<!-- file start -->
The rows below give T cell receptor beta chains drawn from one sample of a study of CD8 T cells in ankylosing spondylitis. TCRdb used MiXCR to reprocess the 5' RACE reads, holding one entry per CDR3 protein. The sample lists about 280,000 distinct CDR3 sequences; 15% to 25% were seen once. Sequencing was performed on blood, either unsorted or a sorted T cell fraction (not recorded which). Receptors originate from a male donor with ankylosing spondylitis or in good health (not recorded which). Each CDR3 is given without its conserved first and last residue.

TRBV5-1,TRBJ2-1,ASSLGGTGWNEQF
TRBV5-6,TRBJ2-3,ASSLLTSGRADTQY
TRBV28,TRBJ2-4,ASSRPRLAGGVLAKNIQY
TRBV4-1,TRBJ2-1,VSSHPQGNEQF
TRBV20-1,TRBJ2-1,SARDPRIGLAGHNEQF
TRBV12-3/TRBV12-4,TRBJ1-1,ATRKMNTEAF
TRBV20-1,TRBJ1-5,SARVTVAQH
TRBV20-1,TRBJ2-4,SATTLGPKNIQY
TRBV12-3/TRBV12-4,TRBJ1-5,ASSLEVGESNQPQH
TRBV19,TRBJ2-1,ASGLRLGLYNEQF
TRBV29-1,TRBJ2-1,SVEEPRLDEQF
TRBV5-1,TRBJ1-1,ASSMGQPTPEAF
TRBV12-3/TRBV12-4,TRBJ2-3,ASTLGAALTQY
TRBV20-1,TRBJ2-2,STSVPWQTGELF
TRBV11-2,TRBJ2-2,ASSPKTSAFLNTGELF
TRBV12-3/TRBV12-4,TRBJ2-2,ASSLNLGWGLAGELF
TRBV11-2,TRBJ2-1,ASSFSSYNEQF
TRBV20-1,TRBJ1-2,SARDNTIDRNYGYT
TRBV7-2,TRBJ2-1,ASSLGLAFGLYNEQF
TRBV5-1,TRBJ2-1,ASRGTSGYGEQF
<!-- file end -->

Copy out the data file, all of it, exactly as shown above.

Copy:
The rows below give T cell receptor beta chains drawn from one sample of a study of CD8 T cells in ankylosing spondylitis. TCRdb used MiXCR to reprocess the 5' RACE reads, holding one entry per CDR3 protein. The sample lists about 280,000 distinct CDR3 sequences; 15% to 25% were seen once. Sequencing was performed on blood, either unsorted or a sorted T cell fraction (not recorded which). Receptors originate from a male donor with ankylosing spondylitis or in good health (not recorded which). Each CDR3 is given without its conserved first and last residue.

TRBV5-1,TRBJ2-1,ASSLGGTGWNEQF
TRBV5-6,TRBJ2-3,ASSLLTSGRADTQY
TRBV28,TRBJ2-4,ASSRPRLAGGVLAKNIQY
TRBV4-1,TRBJ2-1,VSSHPQGNEQF
TRBV20-1,TRBJ2-1,SARDPRIGLAGHNEQF
TRBV12-3/TRBV12-4,TRBJ1-1,ATRKMNTEAF
TRBV20-1,TRBJ1-5,SARVTVAQH
TRBV20-1,TRBJ2-4,SATTLGPKNIQY
TRBV12-3/TRBV12-4,TRBJ1-5,ASSLEVGESNQPQH
TRBV19,TRBJ2-1,ASGLRLGLYNEQF
TRBV29-1,TRBJ2-1,SVEEPRLDEQF
TRBV5-1,TRBJ1-1,ASSMGQPTPEAF
TRBV12-3/TRBV12-4,TRBJ2-3,ASTLGAALTQY
TRBV20-1,TRBJ2-2,STSVPWQTGELF
TRBV11-2,TRBJ2-2,ASSPKTSAFLNTGELF
TRBV12-3/TRBV12-4,TRBJ2-2,ASSLNLGWGLAGELF
TRBV11-2,TRBJ2-1,ASSFSSYNEQF
TRBV20-1,TRBJ1-2,SARDNTIDRNYGYT
TRBV7-2,TRBJ2-1,ASSLGLAFGLYNEQF
TRBV5-1,TRBJ2-1,ASRGTSGYGEQF